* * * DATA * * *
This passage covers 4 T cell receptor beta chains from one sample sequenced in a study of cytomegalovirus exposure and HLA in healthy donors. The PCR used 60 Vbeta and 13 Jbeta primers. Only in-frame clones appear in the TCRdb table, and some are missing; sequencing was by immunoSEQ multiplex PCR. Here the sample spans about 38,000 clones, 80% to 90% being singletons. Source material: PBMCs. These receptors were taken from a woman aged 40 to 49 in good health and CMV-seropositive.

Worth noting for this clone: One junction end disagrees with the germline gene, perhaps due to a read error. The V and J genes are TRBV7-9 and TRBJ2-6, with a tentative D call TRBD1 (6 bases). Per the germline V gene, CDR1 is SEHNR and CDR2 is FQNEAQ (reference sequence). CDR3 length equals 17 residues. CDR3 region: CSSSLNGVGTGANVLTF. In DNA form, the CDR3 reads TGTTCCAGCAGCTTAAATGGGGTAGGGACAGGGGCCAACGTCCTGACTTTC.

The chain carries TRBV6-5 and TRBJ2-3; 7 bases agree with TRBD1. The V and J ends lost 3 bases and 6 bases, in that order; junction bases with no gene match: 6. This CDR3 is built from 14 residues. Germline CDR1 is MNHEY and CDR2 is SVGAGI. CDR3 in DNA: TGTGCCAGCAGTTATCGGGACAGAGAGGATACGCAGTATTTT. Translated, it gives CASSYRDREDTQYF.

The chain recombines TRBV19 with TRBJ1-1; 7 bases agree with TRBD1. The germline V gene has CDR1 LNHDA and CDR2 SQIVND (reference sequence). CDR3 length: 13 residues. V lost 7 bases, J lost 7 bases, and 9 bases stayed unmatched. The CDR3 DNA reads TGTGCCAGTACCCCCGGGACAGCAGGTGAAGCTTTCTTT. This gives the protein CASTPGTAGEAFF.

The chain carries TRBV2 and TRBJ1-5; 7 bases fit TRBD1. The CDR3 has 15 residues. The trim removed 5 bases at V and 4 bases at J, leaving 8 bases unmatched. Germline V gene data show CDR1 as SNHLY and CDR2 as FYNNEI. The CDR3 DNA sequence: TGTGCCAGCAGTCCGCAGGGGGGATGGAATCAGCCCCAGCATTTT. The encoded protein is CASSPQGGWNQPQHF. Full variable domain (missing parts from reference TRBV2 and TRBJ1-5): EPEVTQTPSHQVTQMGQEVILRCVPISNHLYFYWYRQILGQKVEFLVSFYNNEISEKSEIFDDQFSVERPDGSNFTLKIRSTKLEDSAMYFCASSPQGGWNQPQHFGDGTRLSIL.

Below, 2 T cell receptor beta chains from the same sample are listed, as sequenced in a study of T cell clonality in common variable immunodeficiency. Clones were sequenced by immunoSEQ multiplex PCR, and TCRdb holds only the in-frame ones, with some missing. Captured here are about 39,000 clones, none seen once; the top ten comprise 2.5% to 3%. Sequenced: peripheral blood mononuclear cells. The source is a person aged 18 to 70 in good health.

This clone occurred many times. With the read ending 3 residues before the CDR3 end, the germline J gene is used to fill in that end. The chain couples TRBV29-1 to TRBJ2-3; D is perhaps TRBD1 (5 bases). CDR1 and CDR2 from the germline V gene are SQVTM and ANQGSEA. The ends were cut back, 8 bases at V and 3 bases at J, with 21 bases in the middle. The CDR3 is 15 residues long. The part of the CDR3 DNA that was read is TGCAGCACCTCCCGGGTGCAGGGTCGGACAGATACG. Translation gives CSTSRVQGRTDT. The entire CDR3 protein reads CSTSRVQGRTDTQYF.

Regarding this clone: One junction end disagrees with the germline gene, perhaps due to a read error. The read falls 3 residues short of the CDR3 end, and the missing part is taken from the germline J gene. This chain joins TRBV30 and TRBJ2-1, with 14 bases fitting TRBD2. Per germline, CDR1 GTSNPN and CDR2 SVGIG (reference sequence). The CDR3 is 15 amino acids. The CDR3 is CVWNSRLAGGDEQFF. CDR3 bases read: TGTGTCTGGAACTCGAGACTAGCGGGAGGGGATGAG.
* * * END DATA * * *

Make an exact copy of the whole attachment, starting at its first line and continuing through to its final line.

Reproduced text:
This passage covers 4 T cell receptor beta chains from one sample sequenced in a study of cytomegalovirus exposure and HLA in healthy donors. The PCR used 60 Vbeta and 13 Jbeta primers. Only in-frame clones appear in the TCRdb table, and some are missing; sequencing was by immunoSEQ multiplex PCR. Here the sample spans about 38,000 clones, 80% to 90% being singletons. Source material: PBMCs. These receptors were taken from a woman aged 40 to 49 in good health and CMV-seropositive.

Worth noting for this clone: One junction end disagrees with the germline gene, perhaps due to a read error. The V and J genes are TRBV7-9 and TRBJ2-6, with a tentative D call TRBD1 (6 bases). Per the germline V gene, CDR1 is SEHNR and CDR2 is FQNEAQ (reference sequence). CDR3 length equals 17 residues. CDR3 region: CSSSLNGVGTGANVLTF. In DNA form, the CDR3 reads TGTTCCAGCAGCTTAAATGGGGTAGGGACAGGGGCCAACGTCCTGACTTTC.

The chain carries TRBV6-5 and TRBJ2-3; 7 bases agree with TRBD1. The V and J ends lost 3 bases and 6 bases, in that order; junction bases with no gene match: 6. This CDR3 is built from 14 residues. Germline CDR1 is MNHEY and CDR2 is SVGAGI. CDR3 in DNA: TGTGCCAGCAGTTATCGGGACAGAGAGGATACGCAGTATTTT. Translated, it gives CASSYRDREDTQYF.

The chain recombines TRBV19 with TRBJ1-1; 7 bases agree with TRBD1. The germline V gene has CDR1 LNHDA and CDR2 SQIVND (reference sequence). CDR3 length: 13 residues. V lost 7 bases, J lost 7 bases, and 9 bases stayed unmatched. The CDR3 DNA reads TGTGCCAGTACCCCCGGGACAGCAGGTGAAGCTTTCTTT. This gives the protein CASTPGTAGEAFF.

The chain carries TRBV2 and TRBJ1-5; 7 bases fit TRBD1. The CDR3 has 15 residues. The trim removed 5 bases at V and 4 bases at J, leaving 8 bases unmatched. Germline V gene data show CDR1 as SNHLY and CDR2 as FYNNEI. The CDR3 DNA sequence: TGTGCCAGCAGTCCGCAGGGGGGATGGAATCAGCCCCAGCATTTT. The encoded protein is CASSPQGGWNQPQHF. Full variable domain (missing parts from reference TRBV2 and TRBJ1-5): EPEVTQTPSHQVTQMGQEVILRCVPISNHLYFYWYRQILGQKVEFLVSFYNNEISEKSEIFDDQFSVERPDGSNFTLKIRSTKLEDSAMYFCASSPQGGWNQPQHFGDGTRLSIL.

Below, 2 T cell receptor beta chains from the same sample are listed, as sequenced in a study of T cell clonality in common variable immunodeficiency. Clones were sequenced by immunoSEQ multiplex PCR, and TCRdb holds only the in-frame ones, with some missing. Captured here are about 39,000 clones, none seen once; the top ten comprise 2.5% to 3%. Sequenced: peripheral blood mononuclear cells. The source is a person aged 18 to 70 in good health.

This clone occurred many times. With the read ending 3 residues before the CDR3 end, the germline J gene is used to fill in that end. The chain couples TRBV29-1 to TRBJ2-3; D is perhaps TRBD1 (5 bases). CDR1 and CDR2 from the germline V gene are SQVTM and ANQGSEA. The ends were cut back, 8 bases at V and 3 bases at J, with 21 bases in the middle. The CDR3 is 15 residues long. The part of the CDR3 DNA that was read is TGCAGCACCTCCCGGGTGCAGGGTCGGACAGATACG. Translation gives CSTSRVQGRTDT. The entire CDR3 protein reads CSTSRVQGRTDTQYF.

Regarding this clone: One junction end disagrees with the germline gene, perhaps due to a read error. The read falls 3 residues short of the CDR3 end, and the missing part is taken from the germline J gene. This chain joins TRBV30 and TRBJ2-1, with 14 bases fitting TRBD2. Per germline, CDR1 GTSNPN and CDR2 SVGIG (reference sequence). The CDR3 is 15 amino acids. The CDR3 is CVWNSRLAGGDEQFF. CDR3 bases read: TGTGTCTGGAACTCGAGACTAGCGGGAGGGGATGAG.